Photo by The Georgetown Dish
Mary Katherine Lanzillotta, of Hartman-Cox, presents the newest plan for Tudor Place
Mary Katherine Lanzillotta, of Hartman-Cox, presents the newest plan for Tudor Place

An old question, the future of historic Tudor Place, and a new issue, the role of food trucks in Georgetown, were before the Georgetown Advisory Neighborhood Commission 2E on Monday evening.

Jim Bracco, head of the Georgetown BID, reluctantly acknowledges that food trucks are coming to Georgetown (Photo by: The Georgetown Dish) Jim Bracco, head of the Georgetown BID, reluctantly acknowledges that food trucks are coming to Georgetown

Through is new architect, Mary Katherine Lanzillotta of Hartman-Coz Architects, Tudor Place presented revised plans.  They were praised for their “skill and imagination” by Outerbridge Horsey representing the immediate Neighbors of Tudor Place.  However, he and Pam Moore, representing the Citizens Association of Georgetown, took exception to the size and intrusiveness of the proposed garage along 32nd Street and because it would require removal of several full-grown holly trees and other greenery.

The garage is “out of scale with the residential neighborhood,” said Moore while Horsey plans to ask the Old Georgetown Board to “direct [that Tudor Place] reduce the size” of the garage and “remove less vegetation along 32nd Street.”  In response, Leslie Buhler, Tudor Place’s executive director said “we’ve compressed it to the point that there’s nowhere else to go,” adding that the plan is needed so Tudor Place can continue to fulfill its historic, 180-year-old role as a cultural treasure, including as custodian of some $60 million worth of objects.

The curent viw of Tudor Place's administrative building and education annex (Photo by: The Georgetown Dish) The curent viw of Tudor Place's administrative building and education annex

The ANC unanimously passed a resolution, proposed by Commissioner Tom Birch, that supported “the design in concept” with one reservation about the garage.  The ANC urged the OGB to “consider a redesign of the….garage with the objective, where practicable to reduce the scale of the addition in order to ameliorate the visual impact on the affected neighbors on 32nd Street.”

The food truck discussion was prompted by their expected arrival in Georgetown as they are already selling in other parts of the District.  Georgetown, with its residential-commercial mix and congested, food-rich environment has existing trash, rat and crowd control problems.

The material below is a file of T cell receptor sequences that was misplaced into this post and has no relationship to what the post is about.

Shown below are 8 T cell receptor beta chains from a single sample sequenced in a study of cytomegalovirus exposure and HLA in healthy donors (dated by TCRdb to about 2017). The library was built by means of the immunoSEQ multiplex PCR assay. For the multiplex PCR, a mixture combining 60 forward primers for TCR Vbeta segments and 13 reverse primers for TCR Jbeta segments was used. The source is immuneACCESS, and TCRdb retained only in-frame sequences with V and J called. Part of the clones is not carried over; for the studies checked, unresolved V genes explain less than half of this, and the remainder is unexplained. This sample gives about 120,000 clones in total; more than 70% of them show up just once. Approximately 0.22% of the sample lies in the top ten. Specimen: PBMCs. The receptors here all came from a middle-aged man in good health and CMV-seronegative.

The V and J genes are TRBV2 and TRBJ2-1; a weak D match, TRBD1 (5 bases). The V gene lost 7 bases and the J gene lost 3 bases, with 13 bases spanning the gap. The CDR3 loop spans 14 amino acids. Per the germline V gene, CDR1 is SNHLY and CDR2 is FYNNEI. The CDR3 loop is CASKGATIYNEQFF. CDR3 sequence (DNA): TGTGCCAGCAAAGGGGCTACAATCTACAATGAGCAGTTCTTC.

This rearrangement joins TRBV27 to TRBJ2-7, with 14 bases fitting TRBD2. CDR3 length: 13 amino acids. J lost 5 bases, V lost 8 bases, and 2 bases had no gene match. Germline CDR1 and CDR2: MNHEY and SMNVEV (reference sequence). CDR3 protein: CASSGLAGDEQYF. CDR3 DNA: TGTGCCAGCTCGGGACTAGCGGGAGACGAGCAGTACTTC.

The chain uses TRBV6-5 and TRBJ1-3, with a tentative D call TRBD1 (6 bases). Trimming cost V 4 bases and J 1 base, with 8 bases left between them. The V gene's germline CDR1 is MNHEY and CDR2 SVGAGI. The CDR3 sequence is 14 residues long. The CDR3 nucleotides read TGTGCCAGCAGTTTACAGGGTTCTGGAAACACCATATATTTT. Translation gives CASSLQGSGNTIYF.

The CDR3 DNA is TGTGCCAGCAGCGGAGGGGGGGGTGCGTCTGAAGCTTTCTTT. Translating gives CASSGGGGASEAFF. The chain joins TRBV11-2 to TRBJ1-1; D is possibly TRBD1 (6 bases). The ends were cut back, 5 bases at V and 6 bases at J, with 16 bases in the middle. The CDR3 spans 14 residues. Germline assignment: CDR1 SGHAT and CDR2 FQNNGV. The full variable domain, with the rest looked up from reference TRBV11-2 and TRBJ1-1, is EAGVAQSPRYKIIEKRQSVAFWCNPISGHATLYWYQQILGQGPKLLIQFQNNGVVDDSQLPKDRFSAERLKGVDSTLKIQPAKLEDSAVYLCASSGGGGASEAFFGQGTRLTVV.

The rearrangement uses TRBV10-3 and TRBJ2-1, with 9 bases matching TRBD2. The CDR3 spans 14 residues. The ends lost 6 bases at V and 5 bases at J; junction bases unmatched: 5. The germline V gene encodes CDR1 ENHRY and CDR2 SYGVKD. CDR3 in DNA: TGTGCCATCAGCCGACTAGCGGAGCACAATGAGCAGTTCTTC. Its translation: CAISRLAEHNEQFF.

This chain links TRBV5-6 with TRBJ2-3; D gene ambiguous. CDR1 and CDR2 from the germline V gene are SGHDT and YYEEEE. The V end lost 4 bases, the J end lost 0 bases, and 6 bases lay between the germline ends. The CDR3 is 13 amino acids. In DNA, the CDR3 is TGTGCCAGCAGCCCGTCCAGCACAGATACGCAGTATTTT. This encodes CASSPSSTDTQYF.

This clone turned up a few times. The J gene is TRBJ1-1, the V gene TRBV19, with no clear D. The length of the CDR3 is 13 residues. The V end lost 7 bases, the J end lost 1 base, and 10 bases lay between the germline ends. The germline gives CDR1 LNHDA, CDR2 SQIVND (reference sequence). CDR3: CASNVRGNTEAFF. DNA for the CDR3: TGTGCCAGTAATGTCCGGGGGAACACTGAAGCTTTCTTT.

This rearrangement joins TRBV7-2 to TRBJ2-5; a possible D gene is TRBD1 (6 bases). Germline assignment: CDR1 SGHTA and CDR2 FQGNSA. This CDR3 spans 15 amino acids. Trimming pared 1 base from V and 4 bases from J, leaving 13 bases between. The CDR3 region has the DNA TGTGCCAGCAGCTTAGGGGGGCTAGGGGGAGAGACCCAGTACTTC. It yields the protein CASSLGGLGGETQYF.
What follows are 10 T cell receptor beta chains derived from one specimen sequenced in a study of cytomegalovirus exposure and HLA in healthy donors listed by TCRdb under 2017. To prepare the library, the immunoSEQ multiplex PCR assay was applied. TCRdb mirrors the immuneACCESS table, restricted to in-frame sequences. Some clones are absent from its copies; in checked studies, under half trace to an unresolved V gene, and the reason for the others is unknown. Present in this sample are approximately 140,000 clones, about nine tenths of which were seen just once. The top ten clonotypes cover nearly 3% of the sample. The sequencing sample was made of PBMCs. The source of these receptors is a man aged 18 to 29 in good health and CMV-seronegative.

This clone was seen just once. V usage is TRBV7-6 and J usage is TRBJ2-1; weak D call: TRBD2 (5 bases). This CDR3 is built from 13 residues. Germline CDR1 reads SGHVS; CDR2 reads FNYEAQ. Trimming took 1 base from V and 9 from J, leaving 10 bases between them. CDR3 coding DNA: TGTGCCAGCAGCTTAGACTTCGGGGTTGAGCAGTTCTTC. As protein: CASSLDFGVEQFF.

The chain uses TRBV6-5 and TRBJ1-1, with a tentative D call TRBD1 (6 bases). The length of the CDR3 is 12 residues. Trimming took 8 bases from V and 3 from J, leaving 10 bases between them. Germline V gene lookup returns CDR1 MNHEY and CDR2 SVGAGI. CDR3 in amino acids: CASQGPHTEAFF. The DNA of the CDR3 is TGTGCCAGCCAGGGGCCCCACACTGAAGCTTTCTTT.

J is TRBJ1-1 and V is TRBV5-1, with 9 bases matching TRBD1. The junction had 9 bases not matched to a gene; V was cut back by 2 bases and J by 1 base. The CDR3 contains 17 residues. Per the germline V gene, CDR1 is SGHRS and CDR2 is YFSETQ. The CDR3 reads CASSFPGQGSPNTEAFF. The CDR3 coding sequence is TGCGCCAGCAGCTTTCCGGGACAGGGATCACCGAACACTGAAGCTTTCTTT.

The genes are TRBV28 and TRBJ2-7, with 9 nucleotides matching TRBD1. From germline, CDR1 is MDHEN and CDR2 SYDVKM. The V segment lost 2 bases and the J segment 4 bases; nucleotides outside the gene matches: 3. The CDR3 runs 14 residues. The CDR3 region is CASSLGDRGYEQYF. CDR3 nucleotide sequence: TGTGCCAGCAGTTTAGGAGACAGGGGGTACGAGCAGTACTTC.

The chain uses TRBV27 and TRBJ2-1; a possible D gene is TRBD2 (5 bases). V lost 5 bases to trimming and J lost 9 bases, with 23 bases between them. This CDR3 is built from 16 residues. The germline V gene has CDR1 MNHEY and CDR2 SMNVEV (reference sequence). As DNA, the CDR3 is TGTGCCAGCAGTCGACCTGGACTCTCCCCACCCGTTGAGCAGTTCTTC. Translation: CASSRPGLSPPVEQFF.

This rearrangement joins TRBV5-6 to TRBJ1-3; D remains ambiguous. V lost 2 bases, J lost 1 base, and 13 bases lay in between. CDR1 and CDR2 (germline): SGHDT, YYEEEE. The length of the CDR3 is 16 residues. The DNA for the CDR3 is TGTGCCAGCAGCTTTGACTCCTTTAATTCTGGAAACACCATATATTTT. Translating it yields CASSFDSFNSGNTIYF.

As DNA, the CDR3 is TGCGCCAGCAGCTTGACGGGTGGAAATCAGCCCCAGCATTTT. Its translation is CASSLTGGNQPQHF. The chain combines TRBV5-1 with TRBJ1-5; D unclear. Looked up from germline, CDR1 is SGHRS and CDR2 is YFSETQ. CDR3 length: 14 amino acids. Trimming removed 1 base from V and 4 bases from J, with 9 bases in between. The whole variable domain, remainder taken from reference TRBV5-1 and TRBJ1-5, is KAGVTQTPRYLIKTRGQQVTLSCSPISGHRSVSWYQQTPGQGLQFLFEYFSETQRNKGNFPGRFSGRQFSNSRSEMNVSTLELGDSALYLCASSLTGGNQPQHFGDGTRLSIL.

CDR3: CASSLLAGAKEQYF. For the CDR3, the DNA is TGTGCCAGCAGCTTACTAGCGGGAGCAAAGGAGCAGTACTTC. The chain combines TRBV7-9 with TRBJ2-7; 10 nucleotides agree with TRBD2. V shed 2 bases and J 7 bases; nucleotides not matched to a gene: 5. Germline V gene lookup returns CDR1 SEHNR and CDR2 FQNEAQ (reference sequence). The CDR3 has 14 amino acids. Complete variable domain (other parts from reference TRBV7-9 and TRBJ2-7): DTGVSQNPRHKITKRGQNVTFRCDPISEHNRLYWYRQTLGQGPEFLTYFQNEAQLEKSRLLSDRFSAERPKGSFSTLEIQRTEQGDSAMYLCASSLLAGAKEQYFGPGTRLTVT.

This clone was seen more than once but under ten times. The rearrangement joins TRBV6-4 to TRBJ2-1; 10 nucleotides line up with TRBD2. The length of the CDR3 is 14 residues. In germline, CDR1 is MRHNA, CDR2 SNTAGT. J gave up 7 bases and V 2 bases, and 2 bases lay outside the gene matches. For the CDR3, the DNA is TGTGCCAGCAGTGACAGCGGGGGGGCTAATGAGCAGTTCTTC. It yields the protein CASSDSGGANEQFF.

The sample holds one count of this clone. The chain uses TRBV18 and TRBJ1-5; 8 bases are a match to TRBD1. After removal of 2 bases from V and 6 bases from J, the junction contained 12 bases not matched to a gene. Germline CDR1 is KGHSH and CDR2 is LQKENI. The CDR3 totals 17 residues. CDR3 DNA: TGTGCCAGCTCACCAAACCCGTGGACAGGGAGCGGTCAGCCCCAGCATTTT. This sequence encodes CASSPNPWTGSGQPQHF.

The view of Tudor Place's administative and education buildings as they would look with the proposed addition. (Photo by: The Georgetown Dish) The view of Tudor Place's administative and education buildings as they would look with the proposed addition.

Jim Bracco, executive director of the Georgetown Business Improvement District (BID) said that although his first priority is to “protect our brick and mortar restaurants…I doubt we can say ‘no food trucks in Georgetown.’”  They should be integrated into existing commercial vending areas and pay appropriate taxes, he added.  Commissioner Bill Starrels voiced strong objections.  “I don’t want to backtrack,” he said referring to the long-standing efforts by the District Government, restaurants, the BID and CAG to control rats such as he would see “scurrying on Water Street” on early spring mornings. “I think that it’s outrageous,” that there could be food trucks on Water Street with $2 million condos and adjacent to the Waterfront Park that took 25 years of community effort to realize.

After further discussion, the ANC approved a resolution calling for an 18 month pilot program for food trucks to be allowed in non residential areas.

Read what a February 28th Washington Post editorial had to say.